So we're dropping back to the old stand-by: inversion. As detailed in the updates, we're developing a water-tight lid. The basic form of the SP-445 isn't changing, it will still have the light baffles on one end, hold two film holders, fill/empty with the spout.
6 - Inexpensive
This one was trickier. By the time you add up molding costs, shipping, development effort and leave some margins for distributors, it's hard to keep it under $100. But we did. We expect the "suggested retail" will be around $80-$90. However, we're running a special price for Kickstarter supporters: $47/system (plus shipping).
7 – Observable
I like to know what's going on inside the tank. By moving the fill/drain port to the edge, you can easily insert a thermometer during processing. You can also check that you've added the correct amount of solution by just looking at the level in the fill chamber.
A $27,700 funding goal?
It may sound like a lot of money but there are three major expenses to consider:
First, with the prototype is finished, it's time to start optimization. This will require several more sessions at the 3D print shop and/or at the machine shop. In addition, we'll actually have to shoot film for test processing.
Second, and most significantly, injection molds aren't cheap! And we'll need at least four, possibility seven:
- Main tank: pretty straightforward but deep with lots of grooves.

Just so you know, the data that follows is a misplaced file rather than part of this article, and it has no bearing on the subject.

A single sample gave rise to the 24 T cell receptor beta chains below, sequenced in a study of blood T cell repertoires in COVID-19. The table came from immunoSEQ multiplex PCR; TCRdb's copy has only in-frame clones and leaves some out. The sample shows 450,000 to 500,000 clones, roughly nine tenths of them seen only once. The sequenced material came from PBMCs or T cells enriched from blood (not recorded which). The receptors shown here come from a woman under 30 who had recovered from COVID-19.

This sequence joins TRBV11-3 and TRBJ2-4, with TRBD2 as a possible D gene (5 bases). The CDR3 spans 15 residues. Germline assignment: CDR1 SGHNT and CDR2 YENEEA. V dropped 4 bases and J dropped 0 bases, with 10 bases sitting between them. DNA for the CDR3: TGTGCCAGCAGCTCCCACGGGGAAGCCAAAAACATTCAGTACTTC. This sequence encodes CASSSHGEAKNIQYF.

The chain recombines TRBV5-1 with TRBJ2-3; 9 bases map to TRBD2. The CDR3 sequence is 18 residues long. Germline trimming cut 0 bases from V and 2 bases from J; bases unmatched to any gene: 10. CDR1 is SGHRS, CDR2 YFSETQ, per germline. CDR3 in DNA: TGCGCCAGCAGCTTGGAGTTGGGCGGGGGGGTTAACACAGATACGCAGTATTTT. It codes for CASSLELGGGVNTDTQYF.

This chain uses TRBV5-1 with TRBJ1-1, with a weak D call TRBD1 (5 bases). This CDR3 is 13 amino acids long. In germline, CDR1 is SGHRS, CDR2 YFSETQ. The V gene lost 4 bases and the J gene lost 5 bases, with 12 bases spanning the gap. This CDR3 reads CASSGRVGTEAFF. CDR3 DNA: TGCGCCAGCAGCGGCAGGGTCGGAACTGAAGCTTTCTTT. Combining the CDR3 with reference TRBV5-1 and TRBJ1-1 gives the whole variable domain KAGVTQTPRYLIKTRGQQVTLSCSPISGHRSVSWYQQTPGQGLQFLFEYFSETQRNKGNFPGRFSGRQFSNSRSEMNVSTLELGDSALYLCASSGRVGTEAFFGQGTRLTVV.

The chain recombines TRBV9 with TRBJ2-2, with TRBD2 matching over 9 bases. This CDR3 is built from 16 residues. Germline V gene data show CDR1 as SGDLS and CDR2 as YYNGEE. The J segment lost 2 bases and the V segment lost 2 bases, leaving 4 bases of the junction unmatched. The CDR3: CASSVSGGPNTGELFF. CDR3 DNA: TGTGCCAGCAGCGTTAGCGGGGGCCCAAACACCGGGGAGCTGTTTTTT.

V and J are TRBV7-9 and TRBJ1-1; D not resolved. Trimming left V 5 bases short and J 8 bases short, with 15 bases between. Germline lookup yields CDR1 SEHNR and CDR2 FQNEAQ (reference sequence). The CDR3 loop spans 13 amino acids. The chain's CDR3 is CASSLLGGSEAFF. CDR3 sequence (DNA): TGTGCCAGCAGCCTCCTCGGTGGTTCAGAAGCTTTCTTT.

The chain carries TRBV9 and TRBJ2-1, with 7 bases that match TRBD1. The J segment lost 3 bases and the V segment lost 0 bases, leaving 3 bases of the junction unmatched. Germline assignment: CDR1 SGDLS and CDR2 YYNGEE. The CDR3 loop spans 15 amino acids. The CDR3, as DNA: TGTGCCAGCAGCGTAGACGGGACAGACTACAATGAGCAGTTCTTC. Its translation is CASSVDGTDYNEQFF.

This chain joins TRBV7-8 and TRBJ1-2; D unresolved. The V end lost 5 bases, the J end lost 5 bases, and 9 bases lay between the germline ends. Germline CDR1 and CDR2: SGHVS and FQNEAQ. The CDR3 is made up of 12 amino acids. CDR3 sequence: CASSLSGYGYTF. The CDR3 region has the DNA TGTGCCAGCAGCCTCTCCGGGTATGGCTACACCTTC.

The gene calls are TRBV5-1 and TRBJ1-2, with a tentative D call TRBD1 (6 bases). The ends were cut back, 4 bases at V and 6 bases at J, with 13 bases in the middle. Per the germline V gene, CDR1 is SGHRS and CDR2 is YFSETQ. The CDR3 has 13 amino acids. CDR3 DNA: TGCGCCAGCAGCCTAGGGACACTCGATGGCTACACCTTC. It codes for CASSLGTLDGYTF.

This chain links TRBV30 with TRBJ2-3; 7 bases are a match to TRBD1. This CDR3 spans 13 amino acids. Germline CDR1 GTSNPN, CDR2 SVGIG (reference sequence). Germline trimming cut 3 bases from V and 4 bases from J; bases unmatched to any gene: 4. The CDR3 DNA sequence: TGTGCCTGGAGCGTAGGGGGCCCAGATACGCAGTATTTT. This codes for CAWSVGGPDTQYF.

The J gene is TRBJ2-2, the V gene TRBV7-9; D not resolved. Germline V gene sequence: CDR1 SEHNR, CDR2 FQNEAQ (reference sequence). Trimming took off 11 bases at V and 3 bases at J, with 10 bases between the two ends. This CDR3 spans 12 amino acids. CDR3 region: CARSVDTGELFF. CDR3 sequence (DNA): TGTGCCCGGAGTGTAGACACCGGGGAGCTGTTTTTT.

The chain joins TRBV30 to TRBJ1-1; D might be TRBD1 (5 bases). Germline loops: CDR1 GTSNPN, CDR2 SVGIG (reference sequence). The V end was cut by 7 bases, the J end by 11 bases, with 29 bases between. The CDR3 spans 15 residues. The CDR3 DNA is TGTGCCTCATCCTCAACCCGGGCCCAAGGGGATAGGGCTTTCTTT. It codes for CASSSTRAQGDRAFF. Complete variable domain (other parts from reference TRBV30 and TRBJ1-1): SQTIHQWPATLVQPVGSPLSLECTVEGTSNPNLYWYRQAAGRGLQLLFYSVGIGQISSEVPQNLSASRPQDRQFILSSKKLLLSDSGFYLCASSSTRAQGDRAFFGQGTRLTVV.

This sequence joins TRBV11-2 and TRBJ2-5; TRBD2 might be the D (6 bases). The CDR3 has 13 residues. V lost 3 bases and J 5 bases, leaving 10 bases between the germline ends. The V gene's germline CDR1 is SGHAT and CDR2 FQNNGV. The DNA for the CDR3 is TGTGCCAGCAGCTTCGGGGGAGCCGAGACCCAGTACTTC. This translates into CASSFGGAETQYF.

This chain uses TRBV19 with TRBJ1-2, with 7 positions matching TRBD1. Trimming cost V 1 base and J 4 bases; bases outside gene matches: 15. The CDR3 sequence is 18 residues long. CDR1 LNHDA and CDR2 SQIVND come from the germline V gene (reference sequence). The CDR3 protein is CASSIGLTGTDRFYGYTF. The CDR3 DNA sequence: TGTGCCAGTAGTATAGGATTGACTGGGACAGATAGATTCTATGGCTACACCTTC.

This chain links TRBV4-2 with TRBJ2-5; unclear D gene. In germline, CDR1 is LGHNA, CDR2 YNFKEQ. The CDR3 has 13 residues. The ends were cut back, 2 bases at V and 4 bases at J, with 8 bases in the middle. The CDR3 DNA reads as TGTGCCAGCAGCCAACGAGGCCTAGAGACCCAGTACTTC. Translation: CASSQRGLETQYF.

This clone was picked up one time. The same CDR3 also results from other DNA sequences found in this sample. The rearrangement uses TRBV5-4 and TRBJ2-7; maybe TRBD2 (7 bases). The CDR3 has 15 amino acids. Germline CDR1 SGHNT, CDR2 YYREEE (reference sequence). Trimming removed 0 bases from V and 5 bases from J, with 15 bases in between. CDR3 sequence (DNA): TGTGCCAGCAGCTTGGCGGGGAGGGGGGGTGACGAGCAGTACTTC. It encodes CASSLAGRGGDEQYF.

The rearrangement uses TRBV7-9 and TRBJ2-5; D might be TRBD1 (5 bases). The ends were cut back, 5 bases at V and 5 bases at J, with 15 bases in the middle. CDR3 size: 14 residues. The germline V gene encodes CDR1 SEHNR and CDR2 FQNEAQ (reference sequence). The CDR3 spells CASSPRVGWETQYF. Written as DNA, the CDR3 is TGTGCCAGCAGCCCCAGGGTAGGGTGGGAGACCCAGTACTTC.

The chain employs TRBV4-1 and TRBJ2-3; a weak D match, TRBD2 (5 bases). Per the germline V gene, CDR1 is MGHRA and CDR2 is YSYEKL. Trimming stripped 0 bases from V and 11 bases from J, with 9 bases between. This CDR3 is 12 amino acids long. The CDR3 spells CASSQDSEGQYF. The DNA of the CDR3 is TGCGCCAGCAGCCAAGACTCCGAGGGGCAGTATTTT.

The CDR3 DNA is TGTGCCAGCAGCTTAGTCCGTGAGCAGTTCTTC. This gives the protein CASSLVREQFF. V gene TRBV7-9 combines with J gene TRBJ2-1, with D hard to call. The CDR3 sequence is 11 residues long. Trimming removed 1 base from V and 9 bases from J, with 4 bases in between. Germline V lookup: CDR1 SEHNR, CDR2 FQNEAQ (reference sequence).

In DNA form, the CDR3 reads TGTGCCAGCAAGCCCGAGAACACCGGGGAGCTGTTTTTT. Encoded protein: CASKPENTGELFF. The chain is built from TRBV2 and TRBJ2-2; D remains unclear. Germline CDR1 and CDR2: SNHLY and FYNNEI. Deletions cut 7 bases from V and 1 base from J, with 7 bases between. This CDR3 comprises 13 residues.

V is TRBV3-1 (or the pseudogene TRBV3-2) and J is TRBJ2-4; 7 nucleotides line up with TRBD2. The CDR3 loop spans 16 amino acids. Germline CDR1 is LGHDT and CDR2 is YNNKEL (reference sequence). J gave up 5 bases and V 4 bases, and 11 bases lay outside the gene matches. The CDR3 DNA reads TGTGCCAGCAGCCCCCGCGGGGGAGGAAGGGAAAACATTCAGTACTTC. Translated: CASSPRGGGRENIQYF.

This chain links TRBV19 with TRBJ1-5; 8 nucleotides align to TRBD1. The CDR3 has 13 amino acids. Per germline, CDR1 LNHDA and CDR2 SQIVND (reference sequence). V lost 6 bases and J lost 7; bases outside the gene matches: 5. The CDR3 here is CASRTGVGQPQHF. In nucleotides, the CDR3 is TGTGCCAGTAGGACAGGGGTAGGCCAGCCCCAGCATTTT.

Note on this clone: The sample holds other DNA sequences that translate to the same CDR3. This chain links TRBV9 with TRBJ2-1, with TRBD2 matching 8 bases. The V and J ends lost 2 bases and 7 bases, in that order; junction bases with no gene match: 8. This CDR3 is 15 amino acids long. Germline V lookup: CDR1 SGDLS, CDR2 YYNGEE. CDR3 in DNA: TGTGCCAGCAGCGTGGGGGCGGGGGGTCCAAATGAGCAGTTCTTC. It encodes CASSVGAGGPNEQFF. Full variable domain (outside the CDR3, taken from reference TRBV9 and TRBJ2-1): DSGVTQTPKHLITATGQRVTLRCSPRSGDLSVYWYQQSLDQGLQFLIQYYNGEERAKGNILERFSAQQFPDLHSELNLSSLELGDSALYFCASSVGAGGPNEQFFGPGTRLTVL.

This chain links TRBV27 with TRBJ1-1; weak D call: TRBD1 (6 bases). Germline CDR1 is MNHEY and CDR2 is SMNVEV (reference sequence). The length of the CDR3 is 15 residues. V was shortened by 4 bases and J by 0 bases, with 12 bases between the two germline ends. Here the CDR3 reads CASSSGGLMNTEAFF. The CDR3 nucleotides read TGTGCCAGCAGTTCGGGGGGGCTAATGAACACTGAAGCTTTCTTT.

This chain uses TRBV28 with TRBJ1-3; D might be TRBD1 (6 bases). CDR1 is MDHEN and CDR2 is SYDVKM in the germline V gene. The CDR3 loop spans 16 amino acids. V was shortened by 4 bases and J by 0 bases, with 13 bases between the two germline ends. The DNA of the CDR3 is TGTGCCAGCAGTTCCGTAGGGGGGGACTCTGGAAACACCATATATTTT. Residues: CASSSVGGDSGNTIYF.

- Lid/top: Very straightforward. Shouldn't be a challenge.
- Lid lock: very simple part but if we decide to shoot it in a different color (black gets boring and we feel that the lock should be more noticeable), it would require its own mold.
- Film Holder Rack: supports the film holders and forms part of the light trap.
- Baffles: These are the two inserts that form the light-tight fill port. We hope to be able to fit both pieces in one mold with the Film Holder Rack.
- Film holders: Now things get tricky. Since we'll need two film holders per system, this should be a multi-cavity mold. That means a larger press and a more complicated mold. There are also some thin features that could be challenging.
- Tubulator rod - another mold. Might be able to combine with the baffle plates and rack.
Third, minimum production runs can be a real gotcha. We don't know exactly what the minimum production run will be, since it depends on a lot of factors but we expect it to be well over a 1000 complete sets. By having backers pre-committed to at least half the run, the risk becomes acceptable.
Fourth, (turns out there's a fourth), Kickstarter and your credit card company want their cut too. We don't blame them but we need to account for the 8-10% they'll take off the top.
Risks and challenges
This isn't our first injection mold! In fact, compared to some of our other projects, it's pretty tame. We don't see any major surprises but you never know. Stuff happens.
The biggest challenge will probably be the film holders.
First, the grooves that actually hold the film are pretty narrow and we're going to make them a bit wider. In theory, this could allow the film to float up. We'll need to do some testing but the easiest solution might be to just rotate the holder 90 degrees (hold the film on the top and bottom edges, then it can't float.)
Second, because the film holders are so thin, they could be a challenge to mold as one piece. Worst case, we'd have to mold it as three pieces (two outside rails and the center) and glue them together. (This is how we built the 3D printed prototypes.) While it isn't ideal, it could still be done in one mold but at the cost of a longer cycle time.Learn about accountability on Kickstarter
- (34 days)